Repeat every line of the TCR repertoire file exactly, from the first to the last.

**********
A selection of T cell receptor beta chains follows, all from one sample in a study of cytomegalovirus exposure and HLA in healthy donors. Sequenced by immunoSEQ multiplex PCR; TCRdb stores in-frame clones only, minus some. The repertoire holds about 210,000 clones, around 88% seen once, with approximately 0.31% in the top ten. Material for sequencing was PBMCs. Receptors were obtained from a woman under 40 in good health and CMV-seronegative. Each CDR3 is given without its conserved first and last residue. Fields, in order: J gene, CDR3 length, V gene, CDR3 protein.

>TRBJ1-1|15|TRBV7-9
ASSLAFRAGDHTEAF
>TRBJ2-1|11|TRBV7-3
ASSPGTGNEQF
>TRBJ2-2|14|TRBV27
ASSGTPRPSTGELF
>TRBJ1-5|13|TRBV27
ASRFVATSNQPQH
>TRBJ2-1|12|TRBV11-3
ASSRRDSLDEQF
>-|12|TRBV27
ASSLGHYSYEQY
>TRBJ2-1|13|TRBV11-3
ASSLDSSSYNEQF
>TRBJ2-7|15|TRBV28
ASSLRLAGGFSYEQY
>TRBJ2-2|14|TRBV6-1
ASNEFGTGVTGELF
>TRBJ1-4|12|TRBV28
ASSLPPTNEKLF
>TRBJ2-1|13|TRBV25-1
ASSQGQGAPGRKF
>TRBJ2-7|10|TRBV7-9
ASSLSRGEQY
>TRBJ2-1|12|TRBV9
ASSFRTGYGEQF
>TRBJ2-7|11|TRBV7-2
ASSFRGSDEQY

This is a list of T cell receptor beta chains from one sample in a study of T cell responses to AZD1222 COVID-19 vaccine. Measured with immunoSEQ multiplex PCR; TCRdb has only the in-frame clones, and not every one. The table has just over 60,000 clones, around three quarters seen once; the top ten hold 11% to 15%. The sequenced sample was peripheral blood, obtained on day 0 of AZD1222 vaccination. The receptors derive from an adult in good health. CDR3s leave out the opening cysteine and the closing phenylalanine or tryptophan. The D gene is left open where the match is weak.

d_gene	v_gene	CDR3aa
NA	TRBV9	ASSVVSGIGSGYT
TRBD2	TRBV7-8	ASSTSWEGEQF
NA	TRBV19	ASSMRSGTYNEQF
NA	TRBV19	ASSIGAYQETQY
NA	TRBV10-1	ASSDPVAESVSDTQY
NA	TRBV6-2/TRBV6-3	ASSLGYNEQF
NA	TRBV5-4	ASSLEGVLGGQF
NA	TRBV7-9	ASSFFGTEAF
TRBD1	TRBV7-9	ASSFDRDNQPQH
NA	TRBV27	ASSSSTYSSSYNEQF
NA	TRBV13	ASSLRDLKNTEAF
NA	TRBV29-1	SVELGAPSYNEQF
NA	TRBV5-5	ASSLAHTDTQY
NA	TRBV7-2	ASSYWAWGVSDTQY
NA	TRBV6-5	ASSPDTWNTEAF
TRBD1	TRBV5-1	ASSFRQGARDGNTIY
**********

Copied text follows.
A selection of T cell receptor beta chains follows, all from one sample in a study of cytomegalovirus exposure and HLA in healthy donors. Sequenced by immunoSEQ multiplex PCR; TCRdb stores in-frame clones only, minus some. The repertoire holds about 210,000 clones, around 88% seen once, with approximately 0.31% in the top ten. Material for sequencing was PBMCs. Receptors were obtained from a woman under 40 in good health and CMV-seronegative. Each CDR3 is given without its conserved first and last residue. Fields, in order: J gene, CDR3 length, V gene, CDR3 protein.

>TRBJ1-1|15|TRBV7-9
ASSLAFRAGDHTEAF
>TRBJ2-1|11|TRBV7-3
ASSPGTGNEQF
>TRBJ2-2|14|TRBV27
ASSGTPRPSTGELF
>TRBJ1-5|13|TRBV27
ASRFVATSNQPQH
>TRBJ2-1|12|TRBV11-3
ASSRRDSLDEQF
>-|12|TRBV27
ASSLGHYSYEQY
>TRBJ2-1|13|TRBV11-3
ASSLDSSSYNEQF
>TRBJ2-7|15|TRBV28
ASSLRLAGGFSYEQY
>TRBJ2-2|14|TRBV6-1
ASNEFGTGVTGELF
>TRBJ1-4|12|TRBV28
ASSLPPTNEKLF
>TRBJ2-1|13|TRBV25-1
ASSQGQGAPGRKF
>TRBJ2-7|10|TRBV7-9
ASSLSRGEQY
>TRBJ2-1|12|TRBV9
ASSFRTGYGEQF
>TRBJ2-7|11|TRBV7-2
ASSFRGSDEQY

This is a list of T cell receptor beta chains from one sample in a study of T cell responses to AZD1222 COVID-19 vaccine. Measured with immunoSEQ multiplex PCR; TCRdb has only the in-frame clones, and not every one. The table has just over 60,000 clones, around three quarters seen once; the top ten hold 11% to 15%. The sequenced sample was peripheral blood, obtained on day 0 of AZD1222 vaccination. The receptors derive from an adult in good health. CDR3s leave out the opening cysteine and the closing phenylalanine or tryptophan. The D gene is left open where the match is weak.

d_gene	v_gene	CDR3aa
NA	TRBV9	ASSVVSGIGSGYT
TRBD2	TRBV7-8	ASSTSWEGEQF
NA	TRBV19	ASSMRSGTYNEQF
NA	TRBV19	ASSIGAYQETQY
NA	TRBV10-1	ASSDPVAESVSDTQY
NA	TRBV6-2/TRBV6-3	ASSLGYNEQF
NA	TRBV5-4	ASSLEGVLGGQF
NA	TRBV7-9	ASSFFGTEAF
TRBD1	TRBV7-9	ASSFDRDNQPQH
NA	TRBV27	ASSSSTYSSSYNEQF
NA	TRBV13	ASSLRDLKNTEAF
NA	TRBV29-1	SVELGAPSYNEQF
NA	TRBV5-5	ASSLAHTDTQY
NA	TRBV7-2	ASSYWAWGVSDTQY
NA	TRBV6-5	ASSPDTWNTEAF
TRBD1	TRBV5-1	ASSFRQGARDGNTIY